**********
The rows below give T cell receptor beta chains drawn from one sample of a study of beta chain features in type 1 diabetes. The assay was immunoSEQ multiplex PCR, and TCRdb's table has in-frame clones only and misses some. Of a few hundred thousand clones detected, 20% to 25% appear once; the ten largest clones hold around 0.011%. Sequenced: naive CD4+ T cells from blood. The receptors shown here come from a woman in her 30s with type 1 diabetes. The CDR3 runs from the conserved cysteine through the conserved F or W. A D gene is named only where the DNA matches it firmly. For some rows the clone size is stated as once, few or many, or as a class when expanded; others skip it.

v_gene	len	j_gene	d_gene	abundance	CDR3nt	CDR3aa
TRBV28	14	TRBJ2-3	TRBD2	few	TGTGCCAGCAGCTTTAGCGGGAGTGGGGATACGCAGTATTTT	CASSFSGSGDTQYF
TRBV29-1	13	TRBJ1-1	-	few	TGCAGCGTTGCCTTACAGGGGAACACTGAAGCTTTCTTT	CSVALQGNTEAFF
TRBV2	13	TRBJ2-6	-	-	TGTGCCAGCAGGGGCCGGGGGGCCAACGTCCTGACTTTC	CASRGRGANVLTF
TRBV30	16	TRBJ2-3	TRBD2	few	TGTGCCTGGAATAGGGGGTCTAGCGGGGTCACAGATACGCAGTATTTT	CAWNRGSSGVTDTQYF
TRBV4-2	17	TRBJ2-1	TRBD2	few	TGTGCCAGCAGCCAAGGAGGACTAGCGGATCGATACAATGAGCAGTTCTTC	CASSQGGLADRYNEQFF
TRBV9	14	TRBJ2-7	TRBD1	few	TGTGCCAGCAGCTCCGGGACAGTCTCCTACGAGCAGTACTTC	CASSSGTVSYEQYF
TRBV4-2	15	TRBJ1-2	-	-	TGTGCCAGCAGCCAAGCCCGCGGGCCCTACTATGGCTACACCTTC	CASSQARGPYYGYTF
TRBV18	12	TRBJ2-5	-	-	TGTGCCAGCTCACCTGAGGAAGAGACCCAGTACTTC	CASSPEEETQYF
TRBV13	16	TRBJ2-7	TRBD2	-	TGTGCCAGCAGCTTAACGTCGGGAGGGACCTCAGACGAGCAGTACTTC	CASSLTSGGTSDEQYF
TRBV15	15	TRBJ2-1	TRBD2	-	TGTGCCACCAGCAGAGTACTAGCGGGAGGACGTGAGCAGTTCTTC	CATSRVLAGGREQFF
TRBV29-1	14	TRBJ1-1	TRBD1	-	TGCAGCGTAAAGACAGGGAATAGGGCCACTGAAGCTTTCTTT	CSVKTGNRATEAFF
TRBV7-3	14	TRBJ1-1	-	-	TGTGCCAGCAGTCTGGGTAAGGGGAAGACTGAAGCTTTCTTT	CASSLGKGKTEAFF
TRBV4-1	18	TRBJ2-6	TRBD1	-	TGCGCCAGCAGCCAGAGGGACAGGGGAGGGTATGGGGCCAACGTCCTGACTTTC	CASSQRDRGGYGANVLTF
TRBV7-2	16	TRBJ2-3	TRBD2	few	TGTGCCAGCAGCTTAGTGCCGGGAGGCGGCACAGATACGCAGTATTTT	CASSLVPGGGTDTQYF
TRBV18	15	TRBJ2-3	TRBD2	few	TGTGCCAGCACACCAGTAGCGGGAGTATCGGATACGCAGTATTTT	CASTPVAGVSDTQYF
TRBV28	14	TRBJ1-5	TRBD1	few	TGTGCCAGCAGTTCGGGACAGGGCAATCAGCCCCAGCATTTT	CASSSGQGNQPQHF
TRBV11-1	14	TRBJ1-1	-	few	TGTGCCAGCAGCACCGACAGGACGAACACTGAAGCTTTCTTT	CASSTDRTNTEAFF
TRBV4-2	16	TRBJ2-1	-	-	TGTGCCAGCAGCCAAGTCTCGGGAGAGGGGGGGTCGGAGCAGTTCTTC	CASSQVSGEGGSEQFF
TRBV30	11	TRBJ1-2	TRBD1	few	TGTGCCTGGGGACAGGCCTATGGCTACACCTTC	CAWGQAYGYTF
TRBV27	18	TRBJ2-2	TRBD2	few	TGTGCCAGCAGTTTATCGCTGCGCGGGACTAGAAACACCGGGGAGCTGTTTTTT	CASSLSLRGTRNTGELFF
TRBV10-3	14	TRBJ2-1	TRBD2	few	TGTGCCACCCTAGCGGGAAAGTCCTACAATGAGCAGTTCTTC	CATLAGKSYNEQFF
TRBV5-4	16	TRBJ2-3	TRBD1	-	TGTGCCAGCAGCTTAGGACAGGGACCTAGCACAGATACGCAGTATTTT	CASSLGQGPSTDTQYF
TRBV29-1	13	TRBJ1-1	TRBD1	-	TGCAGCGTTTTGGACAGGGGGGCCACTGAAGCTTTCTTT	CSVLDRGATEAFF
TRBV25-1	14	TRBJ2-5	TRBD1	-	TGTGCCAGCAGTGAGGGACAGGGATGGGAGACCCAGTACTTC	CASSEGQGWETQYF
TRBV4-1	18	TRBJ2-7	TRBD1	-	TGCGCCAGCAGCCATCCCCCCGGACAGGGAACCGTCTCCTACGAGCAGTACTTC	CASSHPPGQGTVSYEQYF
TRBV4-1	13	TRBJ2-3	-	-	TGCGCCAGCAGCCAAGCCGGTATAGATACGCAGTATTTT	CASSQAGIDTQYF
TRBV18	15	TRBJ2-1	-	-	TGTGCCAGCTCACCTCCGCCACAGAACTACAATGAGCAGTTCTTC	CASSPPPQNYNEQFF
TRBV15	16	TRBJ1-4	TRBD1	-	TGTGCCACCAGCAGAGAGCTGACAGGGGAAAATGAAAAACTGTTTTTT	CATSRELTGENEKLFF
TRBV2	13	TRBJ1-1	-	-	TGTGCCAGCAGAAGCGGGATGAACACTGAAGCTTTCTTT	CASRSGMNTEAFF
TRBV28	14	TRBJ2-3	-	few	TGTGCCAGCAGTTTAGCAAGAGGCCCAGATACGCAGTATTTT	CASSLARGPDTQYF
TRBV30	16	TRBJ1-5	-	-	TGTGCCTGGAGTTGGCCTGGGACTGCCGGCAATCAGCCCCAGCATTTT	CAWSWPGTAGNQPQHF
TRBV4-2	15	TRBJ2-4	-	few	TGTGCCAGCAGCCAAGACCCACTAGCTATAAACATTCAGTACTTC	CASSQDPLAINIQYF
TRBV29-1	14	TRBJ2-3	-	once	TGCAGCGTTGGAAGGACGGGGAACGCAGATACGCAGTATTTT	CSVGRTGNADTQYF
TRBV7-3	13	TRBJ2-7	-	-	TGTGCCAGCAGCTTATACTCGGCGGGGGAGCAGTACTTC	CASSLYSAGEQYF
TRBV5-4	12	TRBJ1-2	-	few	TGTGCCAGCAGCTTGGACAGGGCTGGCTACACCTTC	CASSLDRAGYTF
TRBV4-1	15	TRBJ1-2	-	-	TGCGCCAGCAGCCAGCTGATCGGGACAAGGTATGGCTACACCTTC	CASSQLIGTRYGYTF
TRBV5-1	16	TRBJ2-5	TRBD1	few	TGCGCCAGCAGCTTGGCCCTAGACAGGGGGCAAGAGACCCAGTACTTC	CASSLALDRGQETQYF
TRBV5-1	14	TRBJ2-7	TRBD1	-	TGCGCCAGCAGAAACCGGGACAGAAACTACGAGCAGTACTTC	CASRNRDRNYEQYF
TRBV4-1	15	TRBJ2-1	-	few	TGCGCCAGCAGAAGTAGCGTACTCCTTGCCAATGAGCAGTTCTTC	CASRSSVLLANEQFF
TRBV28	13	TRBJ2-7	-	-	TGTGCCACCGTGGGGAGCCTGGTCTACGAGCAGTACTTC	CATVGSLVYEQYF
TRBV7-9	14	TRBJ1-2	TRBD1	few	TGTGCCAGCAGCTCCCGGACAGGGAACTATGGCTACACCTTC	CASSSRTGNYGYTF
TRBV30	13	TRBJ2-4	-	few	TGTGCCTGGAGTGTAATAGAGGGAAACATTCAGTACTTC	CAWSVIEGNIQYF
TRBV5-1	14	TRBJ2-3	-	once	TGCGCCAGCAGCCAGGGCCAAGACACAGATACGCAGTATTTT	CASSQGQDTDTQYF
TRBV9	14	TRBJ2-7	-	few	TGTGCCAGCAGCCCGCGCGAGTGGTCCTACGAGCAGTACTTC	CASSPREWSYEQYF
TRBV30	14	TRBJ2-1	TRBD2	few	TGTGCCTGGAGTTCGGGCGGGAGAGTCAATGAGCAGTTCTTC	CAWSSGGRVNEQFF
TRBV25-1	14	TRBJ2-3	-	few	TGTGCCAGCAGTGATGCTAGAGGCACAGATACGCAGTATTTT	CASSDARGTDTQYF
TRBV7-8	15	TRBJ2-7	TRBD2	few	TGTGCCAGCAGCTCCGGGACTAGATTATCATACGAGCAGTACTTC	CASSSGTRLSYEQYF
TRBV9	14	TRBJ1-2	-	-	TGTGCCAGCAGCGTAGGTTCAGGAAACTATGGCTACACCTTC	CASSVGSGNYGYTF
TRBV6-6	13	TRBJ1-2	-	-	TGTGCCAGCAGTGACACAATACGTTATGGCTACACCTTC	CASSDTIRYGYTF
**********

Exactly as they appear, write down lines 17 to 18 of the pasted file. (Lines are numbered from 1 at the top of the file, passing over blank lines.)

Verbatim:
TRBV18	15	TRBJ2-3	TRBD2	few	TGTGCCAGCACACCAGTAGCGGGAGTATCGGATACGCAGTATTTT	CASTPVAGVSDTQYF
TRBV28	14	TRBJ1-5	TRBD1	few	TGTGCCAGCAGTTCGGGACAGGGCAATCAGCCCCAGCATTTT	CASSSGQGNQPQHF